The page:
Turkey calls Iraq invasion ‘imminent’

Turkey calls Iraq invasion ‘imminent’

What happened

Turkey and Iraq came a step closer to war this week after Kurdish rebels crossed the border and killed at least a dozen Turkish soldiers, and Turkish forces began shelling rebel positions. With its troops massing on the border, Turkey declared that an invasion of Iraq was “imminent” unless the Iraqi government stamped out the militant Kurdistan Workers Party, or PKK. This small Marxist group, based in northern Iraq, is demanding the creation of a Kurdish state that would include part of Turkey. Iraqi Prime Minister Nouri al-Maliki called the Kurdish rebels “a terrorist organization,” and said Iraq would “not allow them to operate on Iraqi soil.” Iraq will be held to that promise, said Turkish Foreign Minister Ali Babacan. “We need more than words,” he said.

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Iraqi Kurds claimed that the Turkish military had sent warplanes into Iraqi territory to bomb suspected bases. But Turkish officials said their troops had shelled the Kurdish positions without crossing the border. The Bush administration warned Turkey not to go further. “A major cross-border operation would be contrary to Turkey’s interests as well as to our own and that of Iraq,” said Defense Secretary Robert Gates.

What the editorials said

The Turks are not stupid, said The Washington Post. They are well aware that a military invasion of northern Iraq would “play into the hands” of the PKK, since guerrillas would have a big advantage over an invading army in the mountainous terrain. “What Turkey really wants is to pressure the United States and Iraq into taking action.” The problem is, it’s not clear that Iraqi forces are up to the task, while U.S. commanders “are understandably loath to divert hard-pressed American units.” Surely, Turkey understands this and will show restraint.

“Unfortunately,” said the Chicago Tribune, “now is not the time to expect a sympathetic ear in Ankara.” The recent House committee vote to label as “genocide” the World War I killing of Armenians by Ottoman Turks demoralized Turkish leaders and infuriated the Turkish public. That’s exactly why the PKK chose to step up its attacks now, said The Wall Street Journal. Kurdish militants “read the papers”; they know relations between Turkey and the U.S. are strained. But Turkey must not take the bait. And to help assure it doesn’t, the U.S. must get serious about ridding northern Iraq of Kurdish terrorists.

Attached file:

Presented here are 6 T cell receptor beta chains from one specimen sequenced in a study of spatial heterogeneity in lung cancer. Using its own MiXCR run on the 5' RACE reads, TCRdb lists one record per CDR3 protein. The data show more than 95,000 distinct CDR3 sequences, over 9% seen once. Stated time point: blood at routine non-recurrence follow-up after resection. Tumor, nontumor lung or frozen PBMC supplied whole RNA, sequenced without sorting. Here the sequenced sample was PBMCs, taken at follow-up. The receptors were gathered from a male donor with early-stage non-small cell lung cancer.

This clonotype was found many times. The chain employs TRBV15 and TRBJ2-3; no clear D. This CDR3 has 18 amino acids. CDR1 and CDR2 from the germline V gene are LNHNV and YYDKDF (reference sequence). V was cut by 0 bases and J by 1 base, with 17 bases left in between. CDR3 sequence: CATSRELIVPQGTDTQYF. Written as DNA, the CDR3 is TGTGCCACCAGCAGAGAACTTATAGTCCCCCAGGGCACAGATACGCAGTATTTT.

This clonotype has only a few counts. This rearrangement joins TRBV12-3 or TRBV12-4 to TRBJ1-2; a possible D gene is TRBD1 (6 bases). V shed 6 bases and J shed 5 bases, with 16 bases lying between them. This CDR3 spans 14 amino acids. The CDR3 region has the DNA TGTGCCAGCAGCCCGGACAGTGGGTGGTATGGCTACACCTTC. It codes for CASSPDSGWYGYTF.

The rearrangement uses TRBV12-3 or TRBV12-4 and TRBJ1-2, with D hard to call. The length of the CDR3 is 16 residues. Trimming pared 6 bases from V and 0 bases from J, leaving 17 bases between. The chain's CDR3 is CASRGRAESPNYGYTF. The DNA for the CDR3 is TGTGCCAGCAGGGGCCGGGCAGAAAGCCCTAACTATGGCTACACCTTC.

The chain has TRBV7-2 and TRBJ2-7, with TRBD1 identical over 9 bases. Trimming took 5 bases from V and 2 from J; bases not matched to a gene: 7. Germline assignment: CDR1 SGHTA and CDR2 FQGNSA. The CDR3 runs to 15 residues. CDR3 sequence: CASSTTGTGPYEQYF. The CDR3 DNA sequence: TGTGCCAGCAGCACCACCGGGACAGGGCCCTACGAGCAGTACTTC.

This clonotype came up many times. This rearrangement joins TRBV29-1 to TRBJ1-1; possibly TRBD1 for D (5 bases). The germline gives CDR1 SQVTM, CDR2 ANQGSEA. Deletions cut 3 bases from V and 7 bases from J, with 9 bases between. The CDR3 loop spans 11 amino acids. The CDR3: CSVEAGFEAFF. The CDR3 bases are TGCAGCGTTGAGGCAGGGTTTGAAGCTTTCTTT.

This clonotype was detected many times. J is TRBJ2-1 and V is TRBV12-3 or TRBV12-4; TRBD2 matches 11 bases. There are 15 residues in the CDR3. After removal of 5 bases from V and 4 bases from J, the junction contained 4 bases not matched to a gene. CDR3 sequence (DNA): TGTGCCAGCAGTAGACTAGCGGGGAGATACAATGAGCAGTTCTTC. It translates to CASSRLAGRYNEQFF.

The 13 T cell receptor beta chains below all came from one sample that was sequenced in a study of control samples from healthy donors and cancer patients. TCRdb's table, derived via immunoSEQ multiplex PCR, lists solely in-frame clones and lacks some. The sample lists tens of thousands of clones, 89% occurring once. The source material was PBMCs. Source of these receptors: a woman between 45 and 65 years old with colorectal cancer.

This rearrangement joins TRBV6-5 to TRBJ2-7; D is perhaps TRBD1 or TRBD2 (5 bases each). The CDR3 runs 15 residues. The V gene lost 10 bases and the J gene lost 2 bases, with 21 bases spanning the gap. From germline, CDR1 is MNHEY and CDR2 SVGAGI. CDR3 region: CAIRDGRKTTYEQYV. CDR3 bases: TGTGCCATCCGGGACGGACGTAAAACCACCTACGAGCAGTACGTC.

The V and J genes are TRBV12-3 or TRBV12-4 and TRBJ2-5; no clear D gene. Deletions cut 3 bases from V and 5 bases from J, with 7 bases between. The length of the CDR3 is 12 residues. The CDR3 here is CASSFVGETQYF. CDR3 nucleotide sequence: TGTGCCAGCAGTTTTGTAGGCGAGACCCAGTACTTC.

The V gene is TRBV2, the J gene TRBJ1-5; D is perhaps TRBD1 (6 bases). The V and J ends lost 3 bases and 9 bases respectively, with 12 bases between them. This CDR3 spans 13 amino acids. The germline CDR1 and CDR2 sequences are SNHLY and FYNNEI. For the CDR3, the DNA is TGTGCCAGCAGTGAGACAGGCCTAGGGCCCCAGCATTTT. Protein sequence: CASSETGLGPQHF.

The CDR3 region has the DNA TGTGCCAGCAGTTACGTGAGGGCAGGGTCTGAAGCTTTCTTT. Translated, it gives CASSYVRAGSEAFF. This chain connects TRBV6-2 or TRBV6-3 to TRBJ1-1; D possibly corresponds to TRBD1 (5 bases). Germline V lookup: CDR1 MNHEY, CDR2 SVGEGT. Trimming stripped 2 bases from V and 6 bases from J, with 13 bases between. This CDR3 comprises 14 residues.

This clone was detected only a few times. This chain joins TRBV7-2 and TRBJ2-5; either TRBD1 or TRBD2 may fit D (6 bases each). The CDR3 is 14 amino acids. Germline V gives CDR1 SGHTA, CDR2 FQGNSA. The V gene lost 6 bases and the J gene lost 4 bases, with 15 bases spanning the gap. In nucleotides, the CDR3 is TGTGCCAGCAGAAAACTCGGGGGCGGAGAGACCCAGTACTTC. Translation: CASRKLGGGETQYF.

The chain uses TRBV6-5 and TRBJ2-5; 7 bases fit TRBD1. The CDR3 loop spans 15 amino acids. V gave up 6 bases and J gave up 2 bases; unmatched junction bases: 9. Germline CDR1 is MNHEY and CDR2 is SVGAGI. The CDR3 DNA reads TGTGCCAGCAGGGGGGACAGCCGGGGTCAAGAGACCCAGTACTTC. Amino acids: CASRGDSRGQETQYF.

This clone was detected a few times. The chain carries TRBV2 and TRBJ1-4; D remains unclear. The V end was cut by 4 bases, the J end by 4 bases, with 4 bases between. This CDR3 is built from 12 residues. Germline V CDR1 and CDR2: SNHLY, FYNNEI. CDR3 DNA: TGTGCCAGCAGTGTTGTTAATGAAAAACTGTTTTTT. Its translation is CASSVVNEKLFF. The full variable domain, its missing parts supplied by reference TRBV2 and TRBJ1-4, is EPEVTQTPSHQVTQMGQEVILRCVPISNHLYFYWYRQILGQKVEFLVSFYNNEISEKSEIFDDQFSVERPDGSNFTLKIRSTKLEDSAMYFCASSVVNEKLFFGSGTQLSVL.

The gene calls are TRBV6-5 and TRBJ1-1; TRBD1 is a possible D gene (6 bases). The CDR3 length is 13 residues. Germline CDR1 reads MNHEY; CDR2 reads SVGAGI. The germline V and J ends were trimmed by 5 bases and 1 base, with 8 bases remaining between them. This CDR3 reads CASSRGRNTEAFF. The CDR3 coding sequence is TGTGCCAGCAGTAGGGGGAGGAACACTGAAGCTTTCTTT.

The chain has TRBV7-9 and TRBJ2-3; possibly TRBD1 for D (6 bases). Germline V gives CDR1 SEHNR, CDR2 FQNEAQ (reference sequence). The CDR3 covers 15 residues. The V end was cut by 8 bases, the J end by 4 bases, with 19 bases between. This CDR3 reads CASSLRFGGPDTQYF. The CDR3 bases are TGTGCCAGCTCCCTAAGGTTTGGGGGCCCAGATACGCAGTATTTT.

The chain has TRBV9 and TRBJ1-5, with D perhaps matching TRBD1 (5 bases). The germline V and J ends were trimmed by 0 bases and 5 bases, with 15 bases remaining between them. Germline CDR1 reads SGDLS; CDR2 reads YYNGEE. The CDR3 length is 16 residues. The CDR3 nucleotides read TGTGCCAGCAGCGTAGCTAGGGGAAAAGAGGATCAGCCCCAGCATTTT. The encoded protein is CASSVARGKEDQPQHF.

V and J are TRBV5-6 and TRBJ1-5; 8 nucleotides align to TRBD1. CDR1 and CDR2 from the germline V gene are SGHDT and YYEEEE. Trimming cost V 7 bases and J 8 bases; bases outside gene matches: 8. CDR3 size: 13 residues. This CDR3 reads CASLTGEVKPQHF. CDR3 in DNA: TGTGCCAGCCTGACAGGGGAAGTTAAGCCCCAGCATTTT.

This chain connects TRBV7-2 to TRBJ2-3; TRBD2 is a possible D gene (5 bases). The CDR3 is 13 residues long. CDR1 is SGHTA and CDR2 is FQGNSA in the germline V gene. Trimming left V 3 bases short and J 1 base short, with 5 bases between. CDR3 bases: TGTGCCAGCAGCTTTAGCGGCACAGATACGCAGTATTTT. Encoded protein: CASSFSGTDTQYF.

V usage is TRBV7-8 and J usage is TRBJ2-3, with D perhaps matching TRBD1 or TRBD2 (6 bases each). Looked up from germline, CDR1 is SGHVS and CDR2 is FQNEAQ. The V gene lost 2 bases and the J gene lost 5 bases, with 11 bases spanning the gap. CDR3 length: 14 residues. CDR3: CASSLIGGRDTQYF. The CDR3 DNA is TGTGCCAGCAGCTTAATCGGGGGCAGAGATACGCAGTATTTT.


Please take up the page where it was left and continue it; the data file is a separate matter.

What the columnists said

Why should the U.S. kowtow to Turkish belligerence? asked Jonathan Foreman in National Review Online. The Turks have not been behaving “like a genuine ally” in Iraq. Instead, they’ve been stirring up trouble among ethnic Turkmen in oil-rich areas of Iraq and giving tacit support to Sunni insurgents. Yes, the U.S. should send troops to northern Iraq—ostensibly to control Kurdish militants. But the real purpose should be to “make it clear to the Turkish military that invasion will come at a heavy cost.”

Deterring the Turks may not be that easy, said Ralph Peters in USA Today. Turkey’s generals have their own reasons for pushing an invasion. “Humiliated” by the ascent of an Islamist-leaning government in Turkey, the army, which views itself as the defender of the secular state, thinks a war against Kurds would “rally Turks around the flag.” In truth, a Turkish invasion would be an utter disaster. If it failed, Turkey’s Islamists would only be empowered further. If it succeeded, the entire region would be destabilized. For the U.S., it’s lose-lose.

It could be lose-lose for us Turks, too, said Mustafa Karaalioglu in the Istanbul Star. That’s why—so far, at least—we are “keeping our heads” and not allowing the terrorists to “dictate what steps we will or won’t take.” There now appears to be hope for a diplomatic solution in which Kurdish militants who are killing our people will be brought to heel. As long as it appears that justice will be done, “we will be patient.”

What next?

A Turkish invasion looks to be postponed—at least for this week, said Tulin Daloglu in The Washington Times. Turkey is hosting a high-level meeting of diplomats from nations bordering Iraq on Nov. 2–3. And Turkish Prime Minister Recep Tayyip Erdogan is scheduled to meet President Bush at the White House on Nov. 5. Analysts said the meetings give Turkey a well-timed opportunity to press its case for the U.S. and Iraq to step up military action against Kurdish militants.

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